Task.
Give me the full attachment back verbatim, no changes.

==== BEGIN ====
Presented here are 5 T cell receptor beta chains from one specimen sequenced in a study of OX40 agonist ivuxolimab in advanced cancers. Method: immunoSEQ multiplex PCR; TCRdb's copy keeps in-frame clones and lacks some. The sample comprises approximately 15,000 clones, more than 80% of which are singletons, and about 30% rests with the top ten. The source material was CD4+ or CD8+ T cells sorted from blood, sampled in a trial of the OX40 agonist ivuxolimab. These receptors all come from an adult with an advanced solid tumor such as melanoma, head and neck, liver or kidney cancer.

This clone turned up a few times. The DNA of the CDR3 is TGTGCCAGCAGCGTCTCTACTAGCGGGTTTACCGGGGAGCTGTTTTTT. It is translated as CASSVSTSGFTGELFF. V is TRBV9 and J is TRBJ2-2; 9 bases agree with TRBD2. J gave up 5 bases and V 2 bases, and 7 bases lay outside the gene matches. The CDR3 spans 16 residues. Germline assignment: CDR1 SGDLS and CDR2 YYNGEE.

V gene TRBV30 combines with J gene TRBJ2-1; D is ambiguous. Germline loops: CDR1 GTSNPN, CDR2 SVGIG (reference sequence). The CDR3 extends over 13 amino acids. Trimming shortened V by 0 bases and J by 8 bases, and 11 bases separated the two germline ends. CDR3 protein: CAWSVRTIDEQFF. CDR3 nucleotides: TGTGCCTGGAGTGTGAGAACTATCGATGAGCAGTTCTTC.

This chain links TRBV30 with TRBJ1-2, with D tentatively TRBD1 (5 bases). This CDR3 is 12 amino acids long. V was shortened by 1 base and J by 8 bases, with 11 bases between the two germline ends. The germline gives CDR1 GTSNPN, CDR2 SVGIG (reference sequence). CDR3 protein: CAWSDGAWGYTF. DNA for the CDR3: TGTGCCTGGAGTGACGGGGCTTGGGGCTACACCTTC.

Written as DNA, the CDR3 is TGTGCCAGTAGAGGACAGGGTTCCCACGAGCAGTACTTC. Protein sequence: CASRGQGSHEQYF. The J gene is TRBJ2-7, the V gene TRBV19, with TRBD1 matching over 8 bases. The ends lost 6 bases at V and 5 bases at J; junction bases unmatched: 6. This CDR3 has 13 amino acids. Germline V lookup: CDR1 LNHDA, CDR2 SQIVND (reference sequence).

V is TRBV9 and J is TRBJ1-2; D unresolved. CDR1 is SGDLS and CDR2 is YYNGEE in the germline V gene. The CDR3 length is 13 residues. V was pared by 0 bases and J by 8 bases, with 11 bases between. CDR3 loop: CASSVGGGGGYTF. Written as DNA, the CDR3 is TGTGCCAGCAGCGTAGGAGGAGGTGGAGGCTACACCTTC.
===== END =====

Presented here are 5 T cell receptor beta chains from one specimen sequenced in a study of OX40 agonist ivuxolimab in advanced cancers. Method: immunoSEQ multiplex PCR; TCRdb's copy keeps in-frame clones and lacks some. The sample comprises approximately 15,000 clones, more than 80% of which are singletons, and about 30% rests with the top ten. The source material was CD4+ or CD8+ T cells sorted from blood, sampled in a trial of the OX40 agonist ivuxolimab. These receptors all come from an adult with an advanced solid tumor such as melanoma, head and neck, liver or kidney cancer.

This clone turned up a few times. The DNA of the CDR3 is TGTGCCAGCAGCGTCTCTACTAGCGGGTTTACCGGGGAGCTGTTTTTT. It is translated as CASSVSTSGFTGELFF. V is TRBV9 and J is TRBJ2-2; 9 bases agree with TRBD2. J gave up 5 bases and V 2 bases, and 7 bases lay outside the gene matches. The CDR3 spans 16 residues. Germline assignment: CDR1 SGDLS and CDR2 YYNGEE.

V gene TRBV30 combines with J gene TRBJ2-1; D is ambiguous. Germline loops: CDR1 GTSNPN, CDR2 SVGIG (reference sequence). The CDR3 extends over 13 amino acids. Trimming shortened V by 0 bases and J by 8 bases, and 11 bases separated the two germline ends. CDR3 protein: CAWSVRTIDEQFF. CDR3 nucleotides: TGTGCCTGGAGTGTGAGAACTATCGATGAGCAGTTCTTC.

This chain links TRBV30 with TRBJ1-2, with D tentatively TRBD1 (5 bases). This CDR3 is 12 amino acids long. V was shortened by 1 base and J by 8 bases, with 11 bases between the two germline ends. The germline gives CDR1 GTSNPN, CDR2 SVGIG (reference sequence). CDR3 protein: CAWSDGAWGYTF. DNA for the CDR3: TGTGCCTGGAGTGACGGGGCTTGGGGCTACACCTTC.

Written as DNA, the CDR3 is TGTGCCAGTAGAGGACAGGGTTCCCACGAGCAGTACTTC. Protein sequence: CASRGQGSHEQYF. The J gene is TRBJ2-7, the V gene TRBV19, with TRBD1 matching over 8 bases. The ends lost 6 bases at V and 5 bases at J; junction bases unmatched: 6. This CDR3 has 13 amino acids. Germline V lookup: CDR1 LNHDA, CDR2 SQIVND (reference sequence).

V is TRBV9 and J is TRBJ1-2; D unresolved. CDR1 is SGDLS and CDR2 is YYNGEE in the germline V gene. The CDR3 length is 13 residues. V was pared by 0 bases and J by 8 bases, with 11 bases between. CDR3 loop: CASSVGGGGGYTF. Written as DNA, the CDR3 is TGTGCCAGCAGCGTAGGAGGAGGTGGAGGCTACACCTTC.